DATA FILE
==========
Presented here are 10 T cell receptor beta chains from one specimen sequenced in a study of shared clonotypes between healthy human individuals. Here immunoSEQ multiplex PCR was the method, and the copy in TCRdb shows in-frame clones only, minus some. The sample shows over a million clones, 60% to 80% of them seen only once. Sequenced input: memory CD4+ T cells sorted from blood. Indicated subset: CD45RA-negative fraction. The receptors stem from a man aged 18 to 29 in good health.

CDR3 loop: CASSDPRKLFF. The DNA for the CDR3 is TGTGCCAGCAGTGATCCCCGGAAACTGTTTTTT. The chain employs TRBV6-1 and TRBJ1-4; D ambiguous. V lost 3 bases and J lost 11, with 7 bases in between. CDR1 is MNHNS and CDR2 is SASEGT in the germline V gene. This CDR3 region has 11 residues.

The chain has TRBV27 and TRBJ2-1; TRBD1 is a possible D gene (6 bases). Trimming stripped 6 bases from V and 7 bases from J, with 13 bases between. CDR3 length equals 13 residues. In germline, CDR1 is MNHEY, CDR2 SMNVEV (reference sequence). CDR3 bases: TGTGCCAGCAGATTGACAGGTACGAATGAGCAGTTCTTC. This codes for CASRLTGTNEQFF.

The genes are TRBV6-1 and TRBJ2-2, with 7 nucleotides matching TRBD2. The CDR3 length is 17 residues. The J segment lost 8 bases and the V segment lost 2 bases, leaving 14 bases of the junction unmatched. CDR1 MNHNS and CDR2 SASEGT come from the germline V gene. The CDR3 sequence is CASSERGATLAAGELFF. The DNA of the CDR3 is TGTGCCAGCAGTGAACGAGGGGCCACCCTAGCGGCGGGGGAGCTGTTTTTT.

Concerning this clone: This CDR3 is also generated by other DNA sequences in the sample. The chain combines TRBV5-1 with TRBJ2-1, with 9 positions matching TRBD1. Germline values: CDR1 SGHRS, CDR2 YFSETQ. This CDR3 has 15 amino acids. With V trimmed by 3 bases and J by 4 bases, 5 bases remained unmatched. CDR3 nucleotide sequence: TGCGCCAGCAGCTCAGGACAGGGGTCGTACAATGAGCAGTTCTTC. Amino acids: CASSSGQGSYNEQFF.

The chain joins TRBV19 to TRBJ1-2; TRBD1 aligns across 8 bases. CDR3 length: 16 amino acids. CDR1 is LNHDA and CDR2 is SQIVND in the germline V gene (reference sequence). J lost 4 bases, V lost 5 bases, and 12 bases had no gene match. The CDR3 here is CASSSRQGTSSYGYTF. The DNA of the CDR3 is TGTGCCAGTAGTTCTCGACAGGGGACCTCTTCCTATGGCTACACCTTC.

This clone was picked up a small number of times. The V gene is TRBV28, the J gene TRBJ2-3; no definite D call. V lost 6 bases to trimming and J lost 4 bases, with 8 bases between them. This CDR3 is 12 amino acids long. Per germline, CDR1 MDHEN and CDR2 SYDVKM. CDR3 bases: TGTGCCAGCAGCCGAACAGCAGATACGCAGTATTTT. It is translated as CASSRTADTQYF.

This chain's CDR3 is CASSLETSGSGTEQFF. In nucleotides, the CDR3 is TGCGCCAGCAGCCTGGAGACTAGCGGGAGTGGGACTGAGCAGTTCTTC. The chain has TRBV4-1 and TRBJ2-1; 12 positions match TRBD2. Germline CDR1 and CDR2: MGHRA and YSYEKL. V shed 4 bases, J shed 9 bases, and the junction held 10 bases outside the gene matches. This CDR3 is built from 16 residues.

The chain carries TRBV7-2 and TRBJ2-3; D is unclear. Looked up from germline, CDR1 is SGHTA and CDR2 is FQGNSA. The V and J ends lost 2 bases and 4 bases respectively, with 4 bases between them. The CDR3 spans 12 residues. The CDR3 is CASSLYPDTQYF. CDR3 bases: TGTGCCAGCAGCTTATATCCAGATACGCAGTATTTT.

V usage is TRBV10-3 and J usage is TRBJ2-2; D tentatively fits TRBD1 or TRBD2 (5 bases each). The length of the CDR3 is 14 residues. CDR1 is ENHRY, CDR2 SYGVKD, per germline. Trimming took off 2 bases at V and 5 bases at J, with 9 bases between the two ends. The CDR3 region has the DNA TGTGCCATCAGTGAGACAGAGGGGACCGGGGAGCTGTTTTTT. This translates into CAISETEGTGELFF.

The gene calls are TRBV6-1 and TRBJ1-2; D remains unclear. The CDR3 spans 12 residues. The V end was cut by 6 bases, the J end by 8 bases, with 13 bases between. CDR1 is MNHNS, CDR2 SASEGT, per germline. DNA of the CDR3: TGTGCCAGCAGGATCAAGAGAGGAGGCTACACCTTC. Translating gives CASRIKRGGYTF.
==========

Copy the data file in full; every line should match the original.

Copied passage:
Presented here are 10 T cell receptor beta chains from one specimen sequenced in a study of shared clonotypes between healthy human individuals. Here immunoSEQ multiplex PCR was the method, and the copy in TCRdb shows in-frame clones only, minus some. The sample shows over a million clones, 60% to 80% of them seen only once. Sequenced input: memory CD4+ T cells sorted from blood. Indicated subset: CD45RA-negative fraction. The receptors stem from a man aged 18 to 29 in good health.

CDR3 loop: CASSDPRKLFF. The DNA for the CDR3 is TGTGCCAGCAGTGATCCCCGGAAACTGTTTTTT. The chain employs TRBV6-1 and TRBJ1-4; D ambiguous. V lost 3 bases and J lost 11, with 7 bases in between. CDR1 is MNHNS and CDR2 is SASEGT in the germline V gene. This CDR3 region has 11 residues.

The chain has TRBV27 and TRBJ2-1; TRBD1 is a possible D gene (6 bases). Trimming stripped 6 bases from V and 7 bases from J, with 13 bases between. CDR3 length equals 13 residues. In germline, CDR1 is MNHEY, CDR2 SMNVEV (reference sequence). CDR3 bases: TGTGCCAGCAGATTGACAGGTACGAATGAGCAGTTCTTC. This codes for CASRLTGTNEQFF.

The genes are TRBV6-1 and TRBJ2-2, with 7 nucleotides matching TRBD2. The CDR3 length is 17 residues. The J segment lost 8 bases and the V segment lost 2 bases, leaving 14 bases of the junction unmatched. CDR1 MNHNS and CDR2 SASEGT come from the germline V gene. The CDR3 sequence is CASSERGATLAAGELFF. The DNA of the CDR3 is TGTGCCAGCAGTGAACGAGGGGCCACCCTAGCGGCGGGGGAGCTGTTTTTT.

Concerning this clone: This CDR3 is also generated by other DNA sequences in the sample. The chain combines TRBV5-1 with TRBJ2-1, with 9 positions matching TRBD1. Germline values: CDR1 SGHRS, CDR2 YFSETQ. This CDR3 has 15 amino acids. With V trimmed by 3 bases and J by 4 bases, 5 bases remained unmatched. CDR3 nucleotide sequence: TGCGCCAGCAGCTCAGGACAGGGGTCGTACAATGAGCAGTTCTTC. Amino acids: CASSSGQGSYNEQFF.

The chain joins TRBV19 to TRBJ1-2; TRBD1 aligns across 8 bases. CDR3 length: 16 amino acids. CDR1 is LNHDA and CDR2 is SQIVND in the germline V gene (reference sequence). J lost 4 bases, V lost 5 bases, and 12 bases had no gene match. The CDR3 here is CASSSRQGTSSYGYTF. The DNA of the CDR3 is TGTGCCAGTAGTTCTCGACAGGGGACCTCTTCCTATGGCTACACCTTC.

This clone was picked up a small number of times. The V gene is TRBV28, the J gene TRBJ2-3; no definite D call. V lost 6 bases to trimming and J lost 4 bases, with 8 bases between them. This CDR3 is 12 amino acids long. Per germline, CDR1 MDHEN and CDR2 SYDVKM. CDR3 bases: TGTGCCAGCAGCCGAACAGCAGATACGCAGTATTTT. It is translated as CASSRTADTQYF.

This chain's CDR3 is CASSLETSGSGTEQFF. In nucleotides, the CDR3 is TGCGCCAGCAGCCTGGAGACTAGCGGGAGTGGGACTGAGCAGTTCTTC. The chain has TRBV4-1 and TRBJ2-1; 12 positions match TRBD2. Germline CDR1 and CDR2: MGHRA and YSYEKL. V shed 4 bases, J shed 9 bases, and the junction held 10 bases outside the gene matches. This CDR3 is built from 16 residues.

The chain carries TRBV7-2 and TRBJ2-3; D is unclear. Looked up from germline, CDR1 is SGHTA and CDR2 is FQGNSA. The V and J ends lost 2 bases and 4 bases respectively, with 4 bases between them. The CDR3 spans 12 residues. The CDR3 is CASSLYPDTQYF. CDR3 bases: TGTGCCAGCAGCTTATATCCAGATACGCAGTATTTT.

V usage is TRBV10-3 and J usage is TRBJ2-2; D tentatively fits TRBD1 or TRBD2 (5 bases each). The length of the CDR3 is 14 residues. CDR1 is ENHRY, CDR2 SYGVKD, per germline. Trimming took off 2 bases at V and 5 bases at J, with 9 bases between the two ends. The CDR3 region has the DNA TGTGCCATCAGTGAGACAGAGGGGACCGGGGAGCTGTTTTTT. This translates into CAISETEGTGELFF.

The gene calls are TRBV6-1 and TRBJ1-2; D remains unclear. The CDR3 spans 12 residues. The V end was cut by 6 bases, the J end by 8 bases, with 13 bases between. CDR1 is MNHNS, CDR2 SASEGT, per germline. DNA of the CDR3: TGTGCCAGCAGGATCAAGAGAGGAGGCTACACCTTC. Translating gives CASRIKRGGYTF.